Watching the Harper government serve up a pre-election budget has become a drama in the Theatre of the Absurd. That's because -- as Tim Harper wrote last week in the Toronto Star -- for Stephen Harper, politics trumps math:
The new Conservative math is political math.
There’s another name for it. It’s a shell game.
Finance Minister Joe Oliver appears ready to arbitrarily set a future oil price — one that neither he nor Prime Minister Stephen Harper can predict — that will allow him to proceed with voter-friendly promises in an election year.
Even as he pushed the budget date into April, he told a Calgary audience Thursday that he will balance this budget, then run surpluses in the years to come, rising to over $13 billion by 2019-20.
The Harperites find themselves in this predicament because they predicted a surplus based on $81a barrel oil. And they spent the surplus before it materialised. Moreover, they've based their whole re-election strategy on a balanced budget and tax cuts from their non-existent surplus:
They have to balance the budget so they can make good on a promise Harper made on a chilly early April day in Vaughan almost four years ago — the doubling of the limit for Tax Free Savings Account contributions to $10,000, a vote-friendly initiative that was contingent on the deficit being eliminated.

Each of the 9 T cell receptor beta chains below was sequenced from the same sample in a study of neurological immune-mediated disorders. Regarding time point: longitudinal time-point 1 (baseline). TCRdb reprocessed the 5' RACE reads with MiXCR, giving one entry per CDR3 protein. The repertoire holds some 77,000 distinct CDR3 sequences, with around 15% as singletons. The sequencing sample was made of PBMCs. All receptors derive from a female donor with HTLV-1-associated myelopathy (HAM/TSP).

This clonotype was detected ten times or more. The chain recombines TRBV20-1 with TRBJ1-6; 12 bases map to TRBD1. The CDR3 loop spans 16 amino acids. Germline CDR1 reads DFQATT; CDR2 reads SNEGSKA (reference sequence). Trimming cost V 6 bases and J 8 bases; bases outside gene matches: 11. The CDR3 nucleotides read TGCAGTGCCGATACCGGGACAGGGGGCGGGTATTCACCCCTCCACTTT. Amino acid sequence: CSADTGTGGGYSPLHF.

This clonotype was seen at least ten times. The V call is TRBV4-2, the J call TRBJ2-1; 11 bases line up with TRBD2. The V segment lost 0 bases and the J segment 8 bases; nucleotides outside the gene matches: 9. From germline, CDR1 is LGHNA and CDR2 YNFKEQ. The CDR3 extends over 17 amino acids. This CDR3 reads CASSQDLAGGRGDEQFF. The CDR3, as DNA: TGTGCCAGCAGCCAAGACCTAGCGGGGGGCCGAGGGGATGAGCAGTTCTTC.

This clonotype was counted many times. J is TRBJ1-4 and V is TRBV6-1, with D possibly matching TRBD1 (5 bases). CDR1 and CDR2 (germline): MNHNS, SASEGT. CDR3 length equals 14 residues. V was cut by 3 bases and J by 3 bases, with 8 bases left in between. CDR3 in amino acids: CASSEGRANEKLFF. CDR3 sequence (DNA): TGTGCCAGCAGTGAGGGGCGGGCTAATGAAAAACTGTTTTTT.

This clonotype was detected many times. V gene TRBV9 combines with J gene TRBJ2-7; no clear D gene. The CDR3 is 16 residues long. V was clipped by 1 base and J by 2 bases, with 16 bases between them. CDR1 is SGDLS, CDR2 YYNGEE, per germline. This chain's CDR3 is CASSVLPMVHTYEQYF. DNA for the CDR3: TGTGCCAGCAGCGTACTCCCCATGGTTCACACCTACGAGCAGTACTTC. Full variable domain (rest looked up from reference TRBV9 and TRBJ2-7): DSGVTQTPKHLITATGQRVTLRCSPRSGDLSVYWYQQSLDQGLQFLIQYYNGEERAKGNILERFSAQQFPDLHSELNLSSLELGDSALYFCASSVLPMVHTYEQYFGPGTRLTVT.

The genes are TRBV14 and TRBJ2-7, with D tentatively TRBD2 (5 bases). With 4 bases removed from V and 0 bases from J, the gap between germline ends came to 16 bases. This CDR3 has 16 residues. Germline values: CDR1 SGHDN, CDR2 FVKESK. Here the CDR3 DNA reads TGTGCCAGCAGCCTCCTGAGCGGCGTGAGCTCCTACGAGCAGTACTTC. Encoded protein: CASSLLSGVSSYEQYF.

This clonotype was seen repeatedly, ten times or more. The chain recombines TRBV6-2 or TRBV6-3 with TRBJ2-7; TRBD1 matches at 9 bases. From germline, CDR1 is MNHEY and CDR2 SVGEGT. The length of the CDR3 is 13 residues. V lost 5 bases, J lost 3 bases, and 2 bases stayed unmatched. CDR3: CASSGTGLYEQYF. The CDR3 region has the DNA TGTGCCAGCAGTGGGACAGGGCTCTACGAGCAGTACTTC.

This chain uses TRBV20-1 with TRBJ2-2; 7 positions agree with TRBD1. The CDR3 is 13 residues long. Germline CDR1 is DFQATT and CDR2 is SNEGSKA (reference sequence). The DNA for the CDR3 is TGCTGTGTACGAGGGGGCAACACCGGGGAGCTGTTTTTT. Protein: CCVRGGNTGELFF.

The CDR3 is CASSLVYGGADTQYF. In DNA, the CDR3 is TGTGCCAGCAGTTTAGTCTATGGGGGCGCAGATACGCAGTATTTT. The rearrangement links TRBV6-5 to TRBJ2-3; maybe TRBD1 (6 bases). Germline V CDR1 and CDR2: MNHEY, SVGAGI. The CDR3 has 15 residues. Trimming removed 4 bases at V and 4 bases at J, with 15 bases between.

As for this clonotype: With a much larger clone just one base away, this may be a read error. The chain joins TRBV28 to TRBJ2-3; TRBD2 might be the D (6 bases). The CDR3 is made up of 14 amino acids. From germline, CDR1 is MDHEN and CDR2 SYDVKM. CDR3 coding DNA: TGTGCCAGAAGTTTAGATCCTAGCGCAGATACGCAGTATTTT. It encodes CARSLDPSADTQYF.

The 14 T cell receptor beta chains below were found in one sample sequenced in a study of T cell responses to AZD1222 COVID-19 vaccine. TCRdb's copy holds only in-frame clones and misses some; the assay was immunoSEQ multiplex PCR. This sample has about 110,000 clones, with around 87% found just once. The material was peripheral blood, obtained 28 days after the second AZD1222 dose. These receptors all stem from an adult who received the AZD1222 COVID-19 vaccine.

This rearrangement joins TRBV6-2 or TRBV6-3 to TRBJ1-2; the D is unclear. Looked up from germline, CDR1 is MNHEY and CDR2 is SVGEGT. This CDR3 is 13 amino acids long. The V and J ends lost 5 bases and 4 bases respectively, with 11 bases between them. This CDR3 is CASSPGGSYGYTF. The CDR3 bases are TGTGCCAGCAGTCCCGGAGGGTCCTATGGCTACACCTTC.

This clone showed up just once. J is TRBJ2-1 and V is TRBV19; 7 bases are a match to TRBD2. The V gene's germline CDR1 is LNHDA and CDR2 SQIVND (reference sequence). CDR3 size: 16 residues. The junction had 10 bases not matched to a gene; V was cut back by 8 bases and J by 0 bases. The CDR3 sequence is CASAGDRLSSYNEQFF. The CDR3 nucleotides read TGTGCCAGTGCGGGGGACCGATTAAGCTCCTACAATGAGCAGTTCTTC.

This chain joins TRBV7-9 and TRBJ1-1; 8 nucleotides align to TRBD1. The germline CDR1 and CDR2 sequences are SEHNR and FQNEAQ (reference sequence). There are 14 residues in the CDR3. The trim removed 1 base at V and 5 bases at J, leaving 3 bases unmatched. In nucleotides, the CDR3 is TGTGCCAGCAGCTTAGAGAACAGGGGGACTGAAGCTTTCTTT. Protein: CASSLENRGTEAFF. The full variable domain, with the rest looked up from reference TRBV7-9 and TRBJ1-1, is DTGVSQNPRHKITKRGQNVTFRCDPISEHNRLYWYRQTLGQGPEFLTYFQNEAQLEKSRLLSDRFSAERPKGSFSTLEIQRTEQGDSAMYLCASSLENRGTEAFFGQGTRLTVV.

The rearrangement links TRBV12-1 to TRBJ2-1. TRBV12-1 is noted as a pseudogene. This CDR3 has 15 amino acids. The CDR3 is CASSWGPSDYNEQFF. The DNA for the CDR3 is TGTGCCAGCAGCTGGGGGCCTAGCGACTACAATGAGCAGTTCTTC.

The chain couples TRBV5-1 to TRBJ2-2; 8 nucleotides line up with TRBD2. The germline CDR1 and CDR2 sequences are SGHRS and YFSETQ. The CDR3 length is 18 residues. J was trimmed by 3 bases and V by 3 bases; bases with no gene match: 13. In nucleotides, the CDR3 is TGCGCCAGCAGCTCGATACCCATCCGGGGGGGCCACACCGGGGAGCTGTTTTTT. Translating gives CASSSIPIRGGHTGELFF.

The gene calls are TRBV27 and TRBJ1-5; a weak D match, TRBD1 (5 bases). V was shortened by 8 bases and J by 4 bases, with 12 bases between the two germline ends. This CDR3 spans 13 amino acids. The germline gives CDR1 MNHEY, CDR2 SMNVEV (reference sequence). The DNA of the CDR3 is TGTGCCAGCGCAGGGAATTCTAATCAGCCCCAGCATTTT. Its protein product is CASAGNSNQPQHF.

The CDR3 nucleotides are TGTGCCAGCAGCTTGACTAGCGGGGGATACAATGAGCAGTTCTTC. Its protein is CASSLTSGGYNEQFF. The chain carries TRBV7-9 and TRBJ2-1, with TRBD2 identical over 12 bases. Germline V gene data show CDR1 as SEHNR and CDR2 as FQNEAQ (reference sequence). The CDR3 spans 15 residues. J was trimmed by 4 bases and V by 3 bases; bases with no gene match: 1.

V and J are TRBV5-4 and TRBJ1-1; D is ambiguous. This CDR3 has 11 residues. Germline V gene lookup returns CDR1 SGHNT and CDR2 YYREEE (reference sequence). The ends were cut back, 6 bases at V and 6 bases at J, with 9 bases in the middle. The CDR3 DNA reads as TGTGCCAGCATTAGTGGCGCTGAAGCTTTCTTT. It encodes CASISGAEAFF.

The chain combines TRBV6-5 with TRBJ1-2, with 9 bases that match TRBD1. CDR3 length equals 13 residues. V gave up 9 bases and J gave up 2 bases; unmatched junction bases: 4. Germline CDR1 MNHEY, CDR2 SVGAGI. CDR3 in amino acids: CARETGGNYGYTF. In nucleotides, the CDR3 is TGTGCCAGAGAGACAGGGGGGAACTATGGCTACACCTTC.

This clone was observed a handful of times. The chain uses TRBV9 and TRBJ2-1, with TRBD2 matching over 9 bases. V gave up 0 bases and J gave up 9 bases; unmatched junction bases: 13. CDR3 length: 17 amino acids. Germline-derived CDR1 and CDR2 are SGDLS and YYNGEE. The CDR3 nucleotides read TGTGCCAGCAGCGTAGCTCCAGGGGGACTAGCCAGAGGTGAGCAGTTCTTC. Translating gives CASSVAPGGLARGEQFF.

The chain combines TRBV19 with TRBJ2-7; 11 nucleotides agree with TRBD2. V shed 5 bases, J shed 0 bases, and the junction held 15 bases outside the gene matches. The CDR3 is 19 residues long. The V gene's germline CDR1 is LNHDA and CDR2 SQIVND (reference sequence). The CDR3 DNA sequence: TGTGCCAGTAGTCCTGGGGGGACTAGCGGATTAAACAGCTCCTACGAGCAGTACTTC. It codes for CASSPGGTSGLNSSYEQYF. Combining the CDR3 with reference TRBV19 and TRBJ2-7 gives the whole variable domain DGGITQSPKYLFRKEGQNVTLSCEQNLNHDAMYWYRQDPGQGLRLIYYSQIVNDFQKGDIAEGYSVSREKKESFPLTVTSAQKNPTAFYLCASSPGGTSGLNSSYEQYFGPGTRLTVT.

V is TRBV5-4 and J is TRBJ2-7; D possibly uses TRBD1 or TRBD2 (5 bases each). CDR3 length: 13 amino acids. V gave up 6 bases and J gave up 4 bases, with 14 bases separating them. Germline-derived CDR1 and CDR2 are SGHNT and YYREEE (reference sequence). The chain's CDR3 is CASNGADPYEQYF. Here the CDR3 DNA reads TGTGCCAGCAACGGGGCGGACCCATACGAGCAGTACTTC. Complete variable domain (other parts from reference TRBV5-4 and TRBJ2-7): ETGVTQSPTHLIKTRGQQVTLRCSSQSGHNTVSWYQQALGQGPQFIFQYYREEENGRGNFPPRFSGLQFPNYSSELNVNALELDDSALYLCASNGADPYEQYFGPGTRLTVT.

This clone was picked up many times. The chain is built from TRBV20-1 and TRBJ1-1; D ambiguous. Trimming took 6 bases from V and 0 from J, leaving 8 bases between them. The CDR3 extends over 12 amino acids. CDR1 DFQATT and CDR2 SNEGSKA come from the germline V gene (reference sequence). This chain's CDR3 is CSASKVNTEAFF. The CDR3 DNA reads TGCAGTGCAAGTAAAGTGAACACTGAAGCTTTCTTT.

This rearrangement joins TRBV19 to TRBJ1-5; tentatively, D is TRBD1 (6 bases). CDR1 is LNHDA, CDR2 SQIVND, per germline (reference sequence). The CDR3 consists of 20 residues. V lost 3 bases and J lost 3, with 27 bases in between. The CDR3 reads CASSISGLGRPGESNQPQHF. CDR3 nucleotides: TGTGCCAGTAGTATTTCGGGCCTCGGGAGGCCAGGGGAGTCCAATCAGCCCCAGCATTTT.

In the short term, there is a cost. The finance department has estimated that the existing TFSA program, introduced in 2009, cost the government more than $400 million in foregone revenue in 2013.
But that figure will be in the tens of billions when accounts are drawn on in the years to come.
Similarly, an adult tax fitness credit is tied to the balanced budget.
Then there is the matter of other pre-election spending, such as money that should go to veterans and the ongoing costs of an air mission against Islamic State in northern Iraq.
There is an old adage about not counting your chickens before they hatch. The same rule applies to surpluses.
When former MP Bill Casey went to Mr. Harper to complain that he had altered the Atlantic Accord, the prime minister told him that the words in the accord "mean what I say they mean." The same rule seems to apply to budget numbers.